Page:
Among the evening's other highlights was a newly penned ballad, "About Us," for which Moulder put down his electric guitar and went acoustic. Who would have guessed that a guitarist who pours so much fire-and-brimstone into his plugged-in work could also play with such sensitivity and grace?
In this piece, and others, Moulder benefited from the work of Chicago drummer-percussionist Paul Wertico, whose keen sense of time and color distinguish him from most of his peers.
John Moulder – September 21, 2016
Though John Moulder has been recording and performing for twenty years now, his name recognition hasn’t risen to that of the top ranks of jazz guitarists. It really should. No exaggeration. His most recent album, The Eleventh Hour: Live at the Green Mill, is proof of that. Apparently the result of serendipity, the album exists because recording engineer Ken Christianson suggested recording Moulder’s quintet at Chicago’s Green Mill during a scheduled engagement. First of all, kudos to Christianson for a fine job of sound engineering, catching the nuances of tone, the crispness of articulation and the cohesiveness of interaction, even while recording crowd response at the end of each piece. For that reason alone, The Eleventh Hour represents an excellent live album.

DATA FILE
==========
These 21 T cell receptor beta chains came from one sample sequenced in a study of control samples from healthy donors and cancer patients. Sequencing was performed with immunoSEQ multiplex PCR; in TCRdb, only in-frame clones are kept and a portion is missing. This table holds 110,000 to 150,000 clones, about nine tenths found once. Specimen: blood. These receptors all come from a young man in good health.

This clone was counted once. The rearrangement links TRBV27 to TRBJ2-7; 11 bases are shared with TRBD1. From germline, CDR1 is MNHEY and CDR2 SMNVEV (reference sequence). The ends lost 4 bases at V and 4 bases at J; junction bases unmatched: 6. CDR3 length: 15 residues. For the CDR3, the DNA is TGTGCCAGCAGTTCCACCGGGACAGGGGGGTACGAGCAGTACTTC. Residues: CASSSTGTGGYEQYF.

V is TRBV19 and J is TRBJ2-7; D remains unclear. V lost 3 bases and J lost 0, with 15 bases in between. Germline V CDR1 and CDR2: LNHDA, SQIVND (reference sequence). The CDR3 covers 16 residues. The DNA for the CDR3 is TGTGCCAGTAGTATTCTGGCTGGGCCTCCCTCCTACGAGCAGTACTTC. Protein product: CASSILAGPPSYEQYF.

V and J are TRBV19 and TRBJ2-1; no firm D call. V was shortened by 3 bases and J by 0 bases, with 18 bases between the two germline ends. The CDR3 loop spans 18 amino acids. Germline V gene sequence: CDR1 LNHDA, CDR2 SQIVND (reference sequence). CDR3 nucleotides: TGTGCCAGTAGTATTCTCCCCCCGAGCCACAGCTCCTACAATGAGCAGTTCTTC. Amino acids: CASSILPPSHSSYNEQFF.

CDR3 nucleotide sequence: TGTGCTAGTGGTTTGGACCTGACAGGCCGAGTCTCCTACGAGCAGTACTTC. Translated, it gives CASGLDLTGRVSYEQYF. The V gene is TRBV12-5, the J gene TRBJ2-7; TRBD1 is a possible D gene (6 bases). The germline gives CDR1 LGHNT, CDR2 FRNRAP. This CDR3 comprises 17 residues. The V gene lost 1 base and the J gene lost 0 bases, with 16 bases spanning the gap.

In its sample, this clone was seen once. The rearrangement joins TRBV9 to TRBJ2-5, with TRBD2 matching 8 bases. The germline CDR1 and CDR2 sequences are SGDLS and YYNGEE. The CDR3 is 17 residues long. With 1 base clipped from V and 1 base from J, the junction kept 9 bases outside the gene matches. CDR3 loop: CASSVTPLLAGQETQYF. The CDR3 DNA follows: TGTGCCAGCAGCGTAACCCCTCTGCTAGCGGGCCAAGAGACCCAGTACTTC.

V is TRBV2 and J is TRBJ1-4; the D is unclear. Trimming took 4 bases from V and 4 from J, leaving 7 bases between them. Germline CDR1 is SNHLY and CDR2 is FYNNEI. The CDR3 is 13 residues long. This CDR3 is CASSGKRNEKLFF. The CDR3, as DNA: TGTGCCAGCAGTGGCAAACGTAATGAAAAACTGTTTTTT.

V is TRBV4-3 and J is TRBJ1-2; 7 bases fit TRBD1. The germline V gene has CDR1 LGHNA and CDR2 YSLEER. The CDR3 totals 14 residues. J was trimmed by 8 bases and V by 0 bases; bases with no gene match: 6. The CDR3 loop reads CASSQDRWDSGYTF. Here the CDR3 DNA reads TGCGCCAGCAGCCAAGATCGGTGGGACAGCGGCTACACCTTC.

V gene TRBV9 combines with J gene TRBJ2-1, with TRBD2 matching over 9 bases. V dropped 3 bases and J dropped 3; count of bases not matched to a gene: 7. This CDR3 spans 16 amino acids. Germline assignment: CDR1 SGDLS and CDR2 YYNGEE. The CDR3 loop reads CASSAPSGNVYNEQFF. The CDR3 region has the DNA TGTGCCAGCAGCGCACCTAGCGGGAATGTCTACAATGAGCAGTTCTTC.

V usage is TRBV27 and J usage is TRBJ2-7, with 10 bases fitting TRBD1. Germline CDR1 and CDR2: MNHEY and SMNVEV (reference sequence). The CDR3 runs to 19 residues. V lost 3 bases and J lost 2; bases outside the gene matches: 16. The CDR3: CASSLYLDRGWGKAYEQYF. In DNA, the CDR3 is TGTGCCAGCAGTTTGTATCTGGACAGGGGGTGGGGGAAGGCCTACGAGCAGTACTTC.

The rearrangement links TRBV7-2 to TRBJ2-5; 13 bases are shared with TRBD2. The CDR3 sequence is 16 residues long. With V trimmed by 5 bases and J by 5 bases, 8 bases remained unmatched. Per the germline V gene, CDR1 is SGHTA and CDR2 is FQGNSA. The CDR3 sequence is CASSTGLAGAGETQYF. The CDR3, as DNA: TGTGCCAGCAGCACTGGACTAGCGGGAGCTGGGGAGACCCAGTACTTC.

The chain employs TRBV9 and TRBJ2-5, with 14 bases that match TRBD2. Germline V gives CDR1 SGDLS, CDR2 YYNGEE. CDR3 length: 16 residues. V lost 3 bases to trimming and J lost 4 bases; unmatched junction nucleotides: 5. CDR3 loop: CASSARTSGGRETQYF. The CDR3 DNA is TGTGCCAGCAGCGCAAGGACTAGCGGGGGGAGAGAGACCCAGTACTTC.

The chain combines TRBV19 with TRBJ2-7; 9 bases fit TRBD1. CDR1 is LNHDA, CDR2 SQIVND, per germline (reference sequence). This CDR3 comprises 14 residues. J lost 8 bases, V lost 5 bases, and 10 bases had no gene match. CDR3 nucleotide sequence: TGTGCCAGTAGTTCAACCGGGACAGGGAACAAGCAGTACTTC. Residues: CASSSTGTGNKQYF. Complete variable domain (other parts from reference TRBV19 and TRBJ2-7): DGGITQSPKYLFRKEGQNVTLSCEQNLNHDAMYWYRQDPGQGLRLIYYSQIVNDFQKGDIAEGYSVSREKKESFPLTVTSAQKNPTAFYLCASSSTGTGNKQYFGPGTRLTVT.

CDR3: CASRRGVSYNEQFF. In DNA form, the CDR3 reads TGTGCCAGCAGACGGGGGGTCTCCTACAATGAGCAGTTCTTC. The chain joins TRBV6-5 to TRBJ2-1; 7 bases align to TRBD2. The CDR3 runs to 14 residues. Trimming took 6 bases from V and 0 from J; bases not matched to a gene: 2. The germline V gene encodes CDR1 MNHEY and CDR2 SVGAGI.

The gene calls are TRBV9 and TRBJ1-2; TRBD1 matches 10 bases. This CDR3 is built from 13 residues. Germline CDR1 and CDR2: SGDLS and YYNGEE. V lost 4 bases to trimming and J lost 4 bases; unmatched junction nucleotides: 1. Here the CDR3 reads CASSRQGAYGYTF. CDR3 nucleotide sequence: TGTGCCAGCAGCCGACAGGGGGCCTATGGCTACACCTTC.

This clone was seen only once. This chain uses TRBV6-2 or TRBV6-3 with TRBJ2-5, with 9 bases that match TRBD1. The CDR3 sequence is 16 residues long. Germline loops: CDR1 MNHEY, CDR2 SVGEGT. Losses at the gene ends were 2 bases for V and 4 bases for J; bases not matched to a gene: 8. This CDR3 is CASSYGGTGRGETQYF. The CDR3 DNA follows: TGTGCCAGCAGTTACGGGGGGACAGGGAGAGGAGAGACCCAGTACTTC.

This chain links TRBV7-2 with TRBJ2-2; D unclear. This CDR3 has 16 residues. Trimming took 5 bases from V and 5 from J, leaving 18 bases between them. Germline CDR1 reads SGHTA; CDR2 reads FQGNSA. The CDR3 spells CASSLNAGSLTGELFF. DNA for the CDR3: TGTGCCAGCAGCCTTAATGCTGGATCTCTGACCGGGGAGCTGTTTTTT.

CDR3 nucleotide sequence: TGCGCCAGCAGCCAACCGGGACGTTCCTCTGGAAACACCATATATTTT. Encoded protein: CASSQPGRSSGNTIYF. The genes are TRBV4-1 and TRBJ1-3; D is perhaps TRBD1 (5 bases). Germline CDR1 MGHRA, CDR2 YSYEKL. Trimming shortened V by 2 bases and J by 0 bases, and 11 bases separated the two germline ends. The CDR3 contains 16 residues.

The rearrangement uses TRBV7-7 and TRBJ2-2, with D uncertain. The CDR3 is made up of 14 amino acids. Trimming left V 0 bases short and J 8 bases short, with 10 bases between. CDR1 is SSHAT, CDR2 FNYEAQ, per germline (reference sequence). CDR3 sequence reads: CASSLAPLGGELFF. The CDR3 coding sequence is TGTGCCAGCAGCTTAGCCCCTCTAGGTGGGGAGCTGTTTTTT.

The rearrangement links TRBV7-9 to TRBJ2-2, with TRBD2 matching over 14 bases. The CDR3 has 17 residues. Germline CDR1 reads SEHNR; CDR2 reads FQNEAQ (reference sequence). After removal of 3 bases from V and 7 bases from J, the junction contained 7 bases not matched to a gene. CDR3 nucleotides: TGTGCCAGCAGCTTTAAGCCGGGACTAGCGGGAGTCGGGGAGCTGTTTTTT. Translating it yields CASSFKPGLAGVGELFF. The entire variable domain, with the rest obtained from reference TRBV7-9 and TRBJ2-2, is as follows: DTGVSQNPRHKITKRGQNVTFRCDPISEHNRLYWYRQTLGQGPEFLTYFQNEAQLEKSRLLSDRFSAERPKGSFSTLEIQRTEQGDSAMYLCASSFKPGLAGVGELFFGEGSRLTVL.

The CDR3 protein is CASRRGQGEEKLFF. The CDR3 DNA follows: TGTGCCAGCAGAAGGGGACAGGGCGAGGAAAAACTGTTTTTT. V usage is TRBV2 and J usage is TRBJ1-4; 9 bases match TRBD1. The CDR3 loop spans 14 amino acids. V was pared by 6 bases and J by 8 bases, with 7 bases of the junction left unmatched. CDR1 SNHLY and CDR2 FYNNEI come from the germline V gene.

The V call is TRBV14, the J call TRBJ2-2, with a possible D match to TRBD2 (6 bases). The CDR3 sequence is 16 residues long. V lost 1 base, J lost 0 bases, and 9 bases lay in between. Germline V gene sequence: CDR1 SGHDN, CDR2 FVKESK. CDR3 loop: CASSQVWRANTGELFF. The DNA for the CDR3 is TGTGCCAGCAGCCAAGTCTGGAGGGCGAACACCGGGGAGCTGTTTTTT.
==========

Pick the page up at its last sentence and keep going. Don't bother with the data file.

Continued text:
Though John Moulder has been recording and performing for twenty years now, his name recognition hasn’t risen to that of the top ranks of jazz guitarists. It really should. No exaggeration. His most recent album, The Eleventh Hour: Live at the Green Mill, is proof of that. Apparently the result of serendipity, the album exists because recording engineer Ken Christianson suggested recording Moulder’s quintet at Chicago’s Green Mill during a scheduled engagement. First of all, kudos to Christianson for a fine job of sound engineering, catching the nuances of tone, the crispness of articulation and the cohesiveness of interaction, even while recording crowd response at the end of each piece. For that reason alone, The Eleventh Hour represents an excellent live album. Blending performance and reaction into a memorable synthesis, the album adds another level of excitement to compositions that have appeared on Moulder’s previous CD’s. But the music itself, live or in a studio, distinguishes the project. Moulder plays with experienced confidence, not only altering technique to achieve effect, but also creating mood. Whether bending or distorting tone or playing with acoustic clarity, Moulder pulls in the audience with his heightening layers of dynamism. Also, Moulder works with like-minded musicians who share his vision and his sound. All but saxophonist Geof Bradfield have worked with Moulder on previous projects, but still Bradfield contributes sonic depth and naturalistic verisimilitude on bass clarinet. The quintet does perform as a single unit, achieving a totality of effect that transcends that of a single instrument. While Moulder is setting the stage for a narrative-like creation with his haunting reverb and ethereal melody for “Creation,” Larry Gray grounds the motion with his steady but understated bass lines. Though playing another chorded instrument, pianist Jim Trompeter has adapted his technique to complement Moulder’s by splashing broad chords from both hands to add color and harmonic density as the guitarist solos on, say, “Cold Sea Triptych.” Moulder’s style and Moulder’s group are fully developed and achieve instantaneous audience response to a modally oriented composition in five-four like “African Sunset.” “Eleventh Hour” too proceeds in stately, deliberate, forceful fashion from modal improvisational opportunities in moderatetempo groups of eleven beats. Not an experiment nor cleverness, “Eleventh Hour” nonetheless grips the audience with passionate expressiveness. “Magical Space” investigates the nooks and crannies of beauty as Moulder develops a fully realized haunting musical story line, once again embellished by Trompeter’s tidal chords and drummer Paul Wertico’s accents from brushed cymbals. And speaking of Wertico, in whose groups Moulder has participated for over fifteen years, the spontaneity of the exchange of ideas between them is particularly noticeable—and engaging. “Time Being” starts relatively simply with Bradfield stating the singable melody without elaboration; Wertico’s rustling and bridled energy becomes evident under Bradfield’s long tones as if Wertico is waiting to be released. Suspicions set up by Wertico’s foreshadowing are confirmed as the simplicity dissolves to reveal the underlying force, unbridled when, satisfyingly (to the crowd’s yelps and applause), Wertico solos midway through the track. All drumming breaks loose. Wertico’s solo becomes the track’s fulcrum, initially unsuspected by the audience, as singsong evolves into dynamism. The ironic contrasts within “Time Being”—melodic ease against restrained force, introductory singability against rock-like final intensity—are but one example of Moulder’s shrewd compositional imagination. Combined with like-minded first-rate musicians and the thrill of constant bursts of surprise, The Eleventh Hour: Live at the Green Mill overflows with memorable moments available now to a broader listening audience.